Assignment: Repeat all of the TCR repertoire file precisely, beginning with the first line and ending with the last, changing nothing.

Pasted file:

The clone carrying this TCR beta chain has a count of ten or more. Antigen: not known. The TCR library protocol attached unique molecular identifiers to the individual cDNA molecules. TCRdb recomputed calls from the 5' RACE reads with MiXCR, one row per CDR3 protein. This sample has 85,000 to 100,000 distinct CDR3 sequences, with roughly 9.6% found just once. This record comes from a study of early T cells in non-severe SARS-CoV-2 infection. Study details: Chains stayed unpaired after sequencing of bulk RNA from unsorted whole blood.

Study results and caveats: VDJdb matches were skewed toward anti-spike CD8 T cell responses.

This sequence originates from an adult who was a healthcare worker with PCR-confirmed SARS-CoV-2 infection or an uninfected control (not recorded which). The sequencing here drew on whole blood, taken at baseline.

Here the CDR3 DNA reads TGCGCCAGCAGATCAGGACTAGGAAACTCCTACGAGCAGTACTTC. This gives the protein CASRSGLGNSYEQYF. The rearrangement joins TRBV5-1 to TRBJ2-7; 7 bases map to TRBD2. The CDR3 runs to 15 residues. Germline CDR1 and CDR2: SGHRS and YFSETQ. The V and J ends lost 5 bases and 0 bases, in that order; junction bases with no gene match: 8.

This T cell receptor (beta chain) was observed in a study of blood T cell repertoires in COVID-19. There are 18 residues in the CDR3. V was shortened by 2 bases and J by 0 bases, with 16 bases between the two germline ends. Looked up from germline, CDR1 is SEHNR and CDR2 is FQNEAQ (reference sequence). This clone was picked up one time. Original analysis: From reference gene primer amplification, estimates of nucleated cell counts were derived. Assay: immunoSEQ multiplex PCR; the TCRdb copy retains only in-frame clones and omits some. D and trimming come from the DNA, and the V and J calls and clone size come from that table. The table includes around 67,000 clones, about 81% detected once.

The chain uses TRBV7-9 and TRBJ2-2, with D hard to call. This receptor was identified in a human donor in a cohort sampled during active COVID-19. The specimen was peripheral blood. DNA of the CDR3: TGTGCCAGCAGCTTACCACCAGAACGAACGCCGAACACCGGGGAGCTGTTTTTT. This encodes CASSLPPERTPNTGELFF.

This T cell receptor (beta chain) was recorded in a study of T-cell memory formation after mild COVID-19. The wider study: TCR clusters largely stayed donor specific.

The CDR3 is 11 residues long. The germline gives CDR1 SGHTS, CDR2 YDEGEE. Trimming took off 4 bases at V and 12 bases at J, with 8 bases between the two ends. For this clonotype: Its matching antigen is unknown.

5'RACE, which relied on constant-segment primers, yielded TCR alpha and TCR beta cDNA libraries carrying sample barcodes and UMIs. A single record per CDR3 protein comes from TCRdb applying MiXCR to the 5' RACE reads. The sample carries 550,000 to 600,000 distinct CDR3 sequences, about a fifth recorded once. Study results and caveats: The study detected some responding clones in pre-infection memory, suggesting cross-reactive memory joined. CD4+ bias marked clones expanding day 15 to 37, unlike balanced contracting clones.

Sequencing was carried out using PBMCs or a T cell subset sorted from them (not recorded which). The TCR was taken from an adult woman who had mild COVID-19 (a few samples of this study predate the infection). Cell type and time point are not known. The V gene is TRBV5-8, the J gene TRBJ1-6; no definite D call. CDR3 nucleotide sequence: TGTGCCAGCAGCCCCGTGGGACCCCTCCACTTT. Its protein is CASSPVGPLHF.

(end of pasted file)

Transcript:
The clone carrying this TCR beta chain has a count of ten or more. Antigen: not known. The TCR library protocol attached unique molecular identifiers to the individual cDNA molecules. TCRdb recomputed calls from the 5' RACE reads with MiXCR, one row per CDR3 protein. This sample has 85,000 to 100,000 distinct CDR3 sequences, with roughly 9.6% found just once. This record comes from a study of early T cells in non-severe SARS-CoV-2 infection. Study details: Chains stayed unpaired after sequencing of bulk RNA from unsorted whole blood.

Study results and caveats: VDJdb matches were skewed toward anti-spike CD8 T cell responses.

This sequence originates from an adult who was a healthcare worker with PCR-confirmed SARS-CoV-2 infection or an uninfected control (not recorded which). The sequencing here drew on whole blood, taken at baseline.

Here the CDR3 DNA reads TGCGCCAGCAGATCAGGACTAGGAAACTCCTACGAGCAGTACTTC. This gives the protein CASRSGLGNSYEQYF. The rearrangement joins TRBV5-1 to TRBJ2-7; 7 bases map to TRBD2. The CDR3 runs to 15 residues. Germline CDR1 and CDR2: SGHRS and YFSETQ. The V and J ends lost 5 bases and 0 bases, in that order; junction bases with no gene match: 8.

This T cell receptor (beta chain) was observed in a study of blood T cell repertoires in COVID-19. There are 18 residues in the CDR3. V was shortened by 2 bases and J by 0 bases, with 16 bases between the two germline ends. Looked up from germline, CDR1 is SEHNR and CDR2 is FQNEAQ (reference sequence). This clone was picked up one time. Original analysis: From reference gene primer amplification, estimates of nucleated cell counts were derived. Assay: immunoSEQ multiplex PCR; the TCRdb copy retains only in-frame clones and omits some. D and trimming come from the DNA, and the V and J calls and clone size come from that table. The table includes around 67,000 clones, about 81% detected once.

The chain uses TRBV7-9 and TRBJ2-2, with D hard to call. This receptor was identified in a human donor in a cohort sampled during active COVID-19. The specimen was peripheral blood. DNA of the CDR3: TGTGCCAGCAGCTTACCACCAGAACGAACGCCGAACACCGGGGAGCTGTTTTTT. This encodes CASSLPPERTPNTGELFF.

This T cell receptor (beta chain) was recorded in a study of T-cell memory formation after mild COVID-19. The wider study: TCR clusters largely stayed donor specific.

The CDR3 is 11 residues long. The germline gives CDR1 SGHTS, CDR2 YDEGEE. Trimming took off 4 bases at V and 12 bases at J, with 8 bases between the two ends. For this clonotype: Its matching antigen is unknown.

5'RACE, which relied on constant-segment primers, yielded TCR alpha and TCR beta cDNA libraries carrying sample barcodes and UMIs. A single record per CDR3 protein comes from TCRdb applying MiXCR to the 5' RACE reads. The sample carries 550,000 to 600,000 distinct CDR3 sequences, about a fifth recorded once. Study results and caveats: The study detected some responding clones in pre-infection memory, suggesting cross-reactive memory joined. CD4+ bias marked clones expanding day 15 to 37, unlike balanced contracting clones.

Sequencing was carried out using PBMCs or a T cell subset sorted from them (not recorded which). The TCR was taken from an adult woman who had mild COVID-19 (a few samples of this study predate the infection). Cell type and time point are not known. The V gene is TRBV5-8, the J gene TRBJ1-6; no definite D call. CDR3 nucleotide sequence: TGTGCCAGCAGCCCCGTGGGACCCCTCCACTTT. Its protein is CASSPVGPLHF.